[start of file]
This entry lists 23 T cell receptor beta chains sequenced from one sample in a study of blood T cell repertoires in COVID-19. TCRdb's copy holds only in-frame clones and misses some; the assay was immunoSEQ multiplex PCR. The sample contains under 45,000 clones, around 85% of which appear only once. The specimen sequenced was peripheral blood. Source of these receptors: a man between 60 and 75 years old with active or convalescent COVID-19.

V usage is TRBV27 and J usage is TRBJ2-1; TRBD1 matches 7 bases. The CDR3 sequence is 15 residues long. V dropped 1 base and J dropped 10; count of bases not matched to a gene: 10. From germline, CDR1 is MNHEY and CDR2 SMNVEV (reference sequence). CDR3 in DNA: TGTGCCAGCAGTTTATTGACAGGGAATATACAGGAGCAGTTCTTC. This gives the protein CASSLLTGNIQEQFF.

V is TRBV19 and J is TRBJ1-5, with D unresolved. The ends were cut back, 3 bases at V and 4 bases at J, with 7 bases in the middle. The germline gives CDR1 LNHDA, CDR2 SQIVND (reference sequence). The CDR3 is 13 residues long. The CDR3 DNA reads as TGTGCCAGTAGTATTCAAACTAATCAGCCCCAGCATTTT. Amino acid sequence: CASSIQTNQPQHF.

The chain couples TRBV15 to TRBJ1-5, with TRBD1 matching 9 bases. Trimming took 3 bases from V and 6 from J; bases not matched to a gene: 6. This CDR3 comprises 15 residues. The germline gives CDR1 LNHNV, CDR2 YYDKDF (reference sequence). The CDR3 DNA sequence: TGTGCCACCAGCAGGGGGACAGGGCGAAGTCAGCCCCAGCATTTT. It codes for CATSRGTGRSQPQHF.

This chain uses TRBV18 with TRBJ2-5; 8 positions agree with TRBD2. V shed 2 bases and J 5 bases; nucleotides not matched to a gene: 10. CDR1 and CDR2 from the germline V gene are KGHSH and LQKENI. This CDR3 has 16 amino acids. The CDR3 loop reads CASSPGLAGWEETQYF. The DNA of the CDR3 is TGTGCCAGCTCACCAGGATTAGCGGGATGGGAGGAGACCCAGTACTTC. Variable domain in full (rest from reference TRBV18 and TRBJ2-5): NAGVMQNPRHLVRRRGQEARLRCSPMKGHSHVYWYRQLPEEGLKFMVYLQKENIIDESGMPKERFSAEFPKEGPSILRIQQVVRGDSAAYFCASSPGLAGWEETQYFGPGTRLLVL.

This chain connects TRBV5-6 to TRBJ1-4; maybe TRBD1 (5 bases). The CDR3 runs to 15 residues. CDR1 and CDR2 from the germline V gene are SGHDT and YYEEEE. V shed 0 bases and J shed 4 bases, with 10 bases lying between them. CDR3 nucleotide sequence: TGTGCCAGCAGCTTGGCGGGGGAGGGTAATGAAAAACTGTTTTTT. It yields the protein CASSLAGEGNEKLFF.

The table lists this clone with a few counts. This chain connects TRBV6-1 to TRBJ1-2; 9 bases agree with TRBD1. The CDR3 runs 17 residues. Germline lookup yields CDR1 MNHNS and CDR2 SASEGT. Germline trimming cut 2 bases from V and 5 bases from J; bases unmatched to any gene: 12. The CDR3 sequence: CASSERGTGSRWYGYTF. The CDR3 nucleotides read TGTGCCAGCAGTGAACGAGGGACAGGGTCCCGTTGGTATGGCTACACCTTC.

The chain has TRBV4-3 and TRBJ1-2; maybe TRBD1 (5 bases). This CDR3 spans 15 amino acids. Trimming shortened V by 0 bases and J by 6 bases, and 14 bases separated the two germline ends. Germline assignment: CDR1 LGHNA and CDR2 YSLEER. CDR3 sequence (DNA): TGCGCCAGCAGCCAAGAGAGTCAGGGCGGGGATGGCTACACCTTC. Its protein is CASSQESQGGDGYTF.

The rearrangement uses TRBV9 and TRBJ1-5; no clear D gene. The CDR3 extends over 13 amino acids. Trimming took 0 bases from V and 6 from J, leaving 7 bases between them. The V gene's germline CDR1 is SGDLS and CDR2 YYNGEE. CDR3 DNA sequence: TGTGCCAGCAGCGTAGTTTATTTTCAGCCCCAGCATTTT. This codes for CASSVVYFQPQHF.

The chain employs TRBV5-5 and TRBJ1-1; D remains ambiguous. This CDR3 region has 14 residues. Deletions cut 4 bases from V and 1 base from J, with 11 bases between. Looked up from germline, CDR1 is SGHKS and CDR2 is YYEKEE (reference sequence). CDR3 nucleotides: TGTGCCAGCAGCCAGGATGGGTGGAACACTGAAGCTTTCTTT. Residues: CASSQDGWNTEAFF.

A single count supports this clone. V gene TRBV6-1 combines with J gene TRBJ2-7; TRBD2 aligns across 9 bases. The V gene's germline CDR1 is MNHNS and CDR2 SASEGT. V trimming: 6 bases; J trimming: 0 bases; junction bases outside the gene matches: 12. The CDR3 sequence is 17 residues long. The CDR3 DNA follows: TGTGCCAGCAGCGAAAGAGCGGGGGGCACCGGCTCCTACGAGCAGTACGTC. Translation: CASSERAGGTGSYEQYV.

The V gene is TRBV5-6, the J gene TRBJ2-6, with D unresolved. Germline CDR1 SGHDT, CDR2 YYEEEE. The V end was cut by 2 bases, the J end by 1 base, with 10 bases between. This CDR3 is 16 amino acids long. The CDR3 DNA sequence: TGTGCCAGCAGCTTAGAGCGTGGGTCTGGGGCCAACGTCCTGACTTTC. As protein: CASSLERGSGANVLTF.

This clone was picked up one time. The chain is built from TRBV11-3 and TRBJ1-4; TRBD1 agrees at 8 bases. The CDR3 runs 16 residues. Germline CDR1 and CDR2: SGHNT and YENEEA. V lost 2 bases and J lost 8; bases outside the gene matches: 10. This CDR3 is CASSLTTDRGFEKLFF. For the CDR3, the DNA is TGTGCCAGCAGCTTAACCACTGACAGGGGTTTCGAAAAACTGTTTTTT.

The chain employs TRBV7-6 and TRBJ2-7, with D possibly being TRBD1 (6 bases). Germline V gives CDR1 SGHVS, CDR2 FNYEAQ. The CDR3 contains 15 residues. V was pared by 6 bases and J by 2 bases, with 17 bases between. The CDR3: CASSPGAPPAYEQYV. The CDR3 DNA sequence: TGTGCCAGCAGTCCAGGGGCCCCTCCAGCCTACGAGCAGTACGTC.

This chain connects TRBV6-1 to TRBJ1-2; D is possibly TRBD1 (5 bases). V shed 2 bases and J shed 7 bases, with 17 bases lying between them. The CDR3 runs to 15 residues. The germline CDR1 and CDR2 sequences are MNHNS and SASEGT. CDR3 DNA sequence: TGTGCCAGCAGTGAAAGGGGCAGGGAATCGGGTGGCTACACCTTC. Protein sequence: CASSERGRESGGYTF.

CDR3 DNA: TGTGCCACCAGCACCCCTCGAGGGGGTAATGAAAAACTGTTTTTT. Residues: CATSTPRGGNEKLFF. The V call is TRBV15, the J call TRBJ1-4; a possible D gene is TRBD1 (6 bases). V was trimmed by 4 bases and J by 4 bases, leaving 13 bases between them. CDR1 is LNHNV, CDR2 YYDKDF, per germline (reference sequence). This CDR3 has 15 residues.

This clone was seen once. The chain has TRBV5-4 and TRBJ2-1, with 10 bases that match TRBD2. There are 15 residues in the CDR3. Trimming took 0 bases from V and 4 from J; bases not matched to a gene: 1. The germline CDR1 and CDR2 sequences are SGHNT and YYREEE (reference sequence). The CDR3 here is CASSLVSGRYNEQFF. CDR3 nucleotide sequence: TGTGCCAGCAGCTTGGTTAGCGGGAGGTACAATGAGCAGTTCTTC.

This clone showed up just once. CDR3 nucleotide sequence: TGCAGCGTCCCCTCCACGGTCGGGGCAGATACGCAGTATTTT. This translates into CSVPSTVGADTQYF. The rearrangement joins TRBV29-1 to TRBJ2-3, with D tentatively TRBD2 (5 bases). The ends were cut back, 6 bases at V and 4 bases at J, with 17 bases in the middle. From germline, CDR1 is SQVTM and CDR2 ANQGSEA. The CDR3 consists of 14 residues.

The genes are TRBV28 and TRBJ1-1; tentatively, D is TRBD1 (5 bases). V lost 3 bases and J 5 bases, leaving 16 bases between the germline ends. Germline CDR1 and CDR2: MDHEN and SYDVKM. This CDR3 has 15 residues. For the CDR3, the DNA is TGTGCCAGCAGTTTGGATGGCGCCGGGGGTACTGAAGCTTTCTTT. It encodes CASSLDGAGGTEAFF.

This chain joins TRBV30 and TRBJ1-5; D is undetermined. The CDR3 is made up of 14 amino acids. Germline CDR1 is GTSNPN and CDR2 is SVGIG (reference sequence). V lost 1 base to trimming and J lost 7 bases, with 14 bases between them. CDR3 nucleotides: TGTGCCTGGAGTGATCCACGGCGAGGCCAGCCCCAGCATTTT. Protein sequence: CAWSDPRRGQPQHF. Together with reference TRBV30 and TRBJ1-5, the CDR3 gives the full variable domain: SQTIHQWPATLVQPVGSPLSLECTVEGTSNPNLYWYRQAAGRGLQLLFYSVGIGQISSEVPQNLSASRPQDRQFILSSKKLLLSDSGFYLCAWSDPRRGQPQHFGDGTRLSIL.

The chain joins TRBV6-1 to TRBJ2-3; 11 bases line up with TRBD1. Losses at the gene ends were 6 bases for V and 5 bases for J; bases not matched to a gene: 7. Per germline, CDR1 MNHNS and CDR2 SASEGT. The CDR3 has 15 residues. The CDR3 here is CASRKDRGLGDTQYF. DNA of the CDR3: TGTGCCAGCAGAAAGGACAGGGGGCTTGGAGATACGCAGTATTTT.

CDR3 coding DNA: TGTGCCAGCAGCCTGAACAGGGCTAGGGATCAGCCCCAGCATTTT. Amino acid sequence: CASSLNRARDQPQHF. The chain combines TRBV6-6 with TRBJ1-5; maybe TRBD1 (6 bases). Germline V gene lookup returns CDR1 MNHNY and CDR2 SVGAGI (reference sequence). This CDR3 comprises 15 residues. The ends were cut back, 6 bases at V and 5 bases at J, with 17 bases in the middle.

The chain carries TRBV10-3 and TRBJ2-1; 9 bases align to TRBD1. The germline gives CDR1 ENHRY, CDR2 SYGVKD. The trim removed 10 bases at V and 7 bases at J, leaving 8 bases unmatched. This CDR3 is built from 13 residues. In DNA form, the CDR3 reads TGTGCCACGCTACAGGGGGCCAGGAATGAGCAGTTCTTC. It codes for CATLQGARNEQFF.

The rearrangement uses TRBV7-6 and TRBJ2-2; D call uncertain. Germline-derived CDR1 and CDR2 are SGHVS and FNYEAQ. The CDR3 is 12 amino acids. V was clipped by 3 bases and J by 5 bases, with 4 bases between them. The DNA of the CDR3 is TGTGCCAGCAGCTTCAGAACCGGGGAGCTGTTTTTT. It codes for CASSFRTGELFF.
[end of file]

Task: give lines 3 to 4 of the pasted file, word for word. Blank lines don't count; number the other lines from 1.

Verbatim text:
V is TRBV19 and J is TRBJ1-5, with D unresolved. The ends were cut back, 3 bases at V and 4 bases at J, with 7 bases in the middle. The germline gives CDR1 LNHDA, CDR2 SQIVND (reference sequence). The CDR3 is 13 residues long. The CDR3 DNA reads as TGTGCCAGTAGTATTCAAACTAATCAGCCCCAGCATTTT. Amino acid sequence: CASSIQTNQPQHF.

The chain couples TRBV15 to TRBJ1-5, with TRBD1 matching 9 bases. Trimming took 3 bases from V and 6 from J; bases not matched to a gene: 6. This CDR3 comprises 15 residues. The germline gives CDR1 LNHNV, CDR2 YYDKDF (reference sequence). The CDR3 DNA sequence: TGTGCCACCAGCAGGGGGACAGGGCGAAGTCAGCCCCAGCATTTT. It codes for CATSRGTGRSQPQHF.